The outcome document of UNGASS 2016 was probably a disappointment for the most progressive parts of the world, but for countries like Bulgaria, it contains some inspiring commitments. Read this article on Bulgarian drug policy news!
Bulgaria didn’t send a delegation to the UNGASS 2016 (the country was represented by its Permanent Representation to the UN), nor did it participate actively in the preparation process for this important global event. There was no preliminary debate inside the country, and government officials stated that Bulgaria would unconditionally support the European Union position for the UNGASS.
After a careful review, however, of the UNGASS outcome document and the EU common position on UNGASS (both officially supported by Bulgaria), their comparison with the Bulgarian drug policy reality is quite discouraging. Here are some examples:
According to the EU common position paper on UNGASS, dependent drug users should be first and foremost considered people in need of care and treatment. In Bulgaria, drug possession remains criminalised – irrespective of the substance or quantity involved – and punishable by one to three years' imprisonment, thus effectively turning dependent users from people in need of care into criminals. Bearing in mind the adverse situation of the treatment system for drug addiction, it is more likely that a dependent user finds himself put into jail, than into a treatment program.
Both the EU and UN underline the need for a sound public health approach and non-discriminatory access to a broad range of interventions, including psychosocial, behavioral and medication-assisted treatment. A recently-published report on Bulgaria’s drug policy for the period 2009-2014 shows that access to such a variety of treatment options is strictly limited. Only around 15% of drug-dependent Bulgarians have access to free treatment programs, funded by public resources. The National Health Insurance Fund plays no role in the treatment of drug dependence, even though a significant portion of dependent people pay their health insurance contributions. Lack of financial resources is among the leading reasons for treatment drop-outs among methadone patients in Bulgaria. Drug treatment and harm reduction measures are not available in any prison, even though the EU and UN explicitly recommend access to a wide range of interventions in detention settings. 10% of treatment drop-outs (from methadone programs) are due to patients being prevented from continuing their treatment, while in prison.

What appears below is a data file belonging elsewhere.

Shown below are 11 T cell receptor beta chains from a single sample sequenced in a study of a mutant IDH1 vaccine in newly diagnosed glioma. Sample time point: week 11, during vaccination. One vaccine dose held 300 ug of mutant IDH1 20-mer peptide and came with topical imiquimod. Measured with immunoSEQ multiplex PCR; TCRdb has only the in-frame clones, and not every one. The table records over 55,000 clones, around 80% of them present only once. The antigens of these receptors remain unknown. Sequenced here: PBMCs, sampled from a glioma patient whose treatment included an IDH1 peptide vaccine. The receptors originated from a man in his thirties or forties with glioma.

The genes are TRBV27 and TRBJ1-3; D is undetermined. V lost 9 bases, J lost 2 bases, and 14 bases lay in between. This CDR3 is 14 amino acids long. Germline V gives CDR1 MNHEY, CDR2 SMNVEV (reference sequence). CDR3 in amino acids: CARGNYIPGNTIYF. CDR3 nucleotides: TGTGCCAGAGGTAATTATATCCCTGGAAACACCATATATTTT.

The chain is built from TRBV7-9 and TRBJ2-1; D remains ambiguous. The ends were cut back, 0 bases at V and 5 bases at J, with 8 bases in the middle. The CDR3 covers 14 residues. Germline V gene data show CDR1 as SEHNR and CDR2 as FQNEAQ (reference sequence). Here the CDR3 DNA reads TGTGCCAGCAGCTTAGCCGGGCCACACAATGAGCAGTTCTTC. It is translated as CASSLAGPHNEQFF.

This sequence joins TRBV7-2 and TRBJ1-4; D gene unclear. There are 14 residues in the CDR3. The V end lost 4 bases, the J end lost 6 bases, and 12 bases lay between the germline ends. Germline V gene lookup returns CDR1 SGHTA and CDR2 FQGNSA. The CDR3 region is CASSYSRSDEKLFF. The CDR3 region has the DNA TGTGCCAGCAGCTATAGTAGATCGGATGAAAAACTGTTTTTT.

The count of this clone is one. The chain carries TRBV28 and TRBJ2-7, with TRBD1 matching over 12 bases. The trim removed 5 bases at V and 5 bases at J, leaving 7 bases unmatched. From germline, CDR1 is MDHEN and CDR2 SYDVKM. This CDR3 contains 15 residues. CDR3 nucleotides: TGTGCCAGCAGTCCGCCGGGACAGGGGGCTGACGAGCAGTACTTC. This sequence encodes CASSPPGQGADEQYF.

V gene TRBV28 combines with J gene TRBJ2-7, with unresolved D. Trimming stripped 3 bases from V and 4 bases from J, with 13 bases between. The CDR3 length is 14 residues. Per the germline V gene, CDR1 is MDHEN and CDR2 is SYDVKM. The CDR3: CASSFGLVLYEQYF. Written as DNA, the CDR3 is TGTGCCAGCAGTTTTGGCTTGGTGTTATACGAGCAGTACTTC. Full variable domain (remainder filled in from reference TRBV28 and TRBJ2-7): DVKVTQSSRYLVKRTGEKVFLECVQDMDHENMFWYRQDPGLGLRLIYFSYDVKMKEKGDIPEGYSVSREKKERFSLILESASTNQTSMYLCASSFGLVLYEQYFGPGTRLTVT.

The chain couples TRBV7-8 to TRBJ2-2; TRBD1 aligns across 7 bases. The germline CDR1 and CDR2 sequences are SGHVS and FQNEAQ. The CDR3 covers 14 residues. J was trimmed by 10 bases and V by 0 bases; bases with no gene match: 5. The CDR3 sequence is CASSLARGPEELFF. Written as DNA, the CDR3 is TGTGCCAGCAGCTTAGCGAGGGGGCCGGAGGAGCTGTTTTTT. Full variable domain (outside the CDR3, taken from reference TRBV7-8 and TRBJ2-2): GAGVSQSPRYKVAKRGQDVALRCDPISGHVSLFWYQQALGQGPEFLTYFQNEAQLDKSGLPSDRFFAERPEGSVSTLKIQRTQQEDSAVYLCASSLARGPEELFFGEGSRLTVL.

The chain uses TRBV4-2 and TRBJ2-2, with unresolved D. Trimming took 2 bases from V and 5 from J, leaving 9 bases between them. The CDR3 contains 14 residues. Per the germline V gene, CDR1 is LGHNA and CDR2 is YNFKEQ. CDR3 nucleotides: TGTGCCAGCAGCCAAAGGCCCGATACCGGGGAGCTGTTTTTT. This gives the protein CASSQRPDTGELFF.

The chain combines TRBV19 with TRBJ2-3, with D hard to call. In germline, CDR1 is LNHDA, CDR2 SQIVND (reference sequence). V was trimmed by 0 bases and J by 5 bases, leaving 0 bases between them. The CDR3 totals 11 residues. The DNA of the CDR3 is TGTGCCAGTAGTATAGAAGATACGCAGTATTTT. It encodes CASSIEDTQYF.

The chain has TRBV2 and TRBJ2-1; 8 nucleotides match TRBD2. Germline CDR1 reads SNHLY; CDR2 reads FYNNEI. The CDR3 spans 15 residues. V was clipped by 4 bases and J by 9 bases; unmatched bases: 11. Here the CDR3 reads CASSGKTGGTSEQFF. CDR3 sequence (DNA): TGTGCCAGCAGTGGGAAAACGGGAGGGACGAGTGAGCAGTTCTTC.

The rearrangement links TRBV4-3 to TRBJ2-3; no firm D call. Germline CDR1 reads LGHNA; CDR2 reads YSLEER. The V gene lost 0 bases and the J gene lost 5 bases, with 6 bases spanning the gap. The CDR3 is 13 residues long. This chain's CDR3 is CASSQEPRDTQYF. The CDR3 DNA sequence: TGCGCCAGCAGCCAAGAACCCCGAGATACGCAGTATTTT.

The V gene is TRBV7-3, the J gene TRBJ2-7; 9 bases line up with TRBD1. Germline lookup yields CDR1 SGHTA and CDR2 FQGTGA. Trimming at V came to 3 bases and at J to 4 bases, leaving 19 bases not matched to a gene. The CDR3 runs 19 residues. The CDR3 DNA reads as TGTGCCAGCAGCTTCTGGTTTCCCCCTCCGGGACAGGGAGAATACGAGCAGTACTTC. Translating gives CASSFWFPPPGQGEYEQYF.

Another important recommendation of the EU, also present in the EU Drug Strategy and Action plan, is the introduction of alternatives to imprisonment and coercive measures for drug-using offenders in cases of minor crimes – another option which is totally absent from the Bulgarian justice system.
Lastly, the UNGASS outcome document, as well as the EU position paper, insist on strong participation on the part of civil society, and for decision-making processes to be clearly based on scientific evidence. Bulgaria’s National Drug Council, which consists exclusively of government representatives, holds closed meetings, and rarely discusses any points with civil society representatives. In all probability, it is this distance from the real lives of people using drugs, which is the major reason for the poor progress made in Bulgarian drug policy.
In this situation, the very few civil society organisations which are still in a position to engage in the debate often feel helpless and lonely. They have a reasonable expectation of a higher level of engagement from the EU bodies towards the official EU documents and positions, which get signed by member states and are never put into action. More support from international networks would also be welcome, in the specific, complex situation of South-East Europe.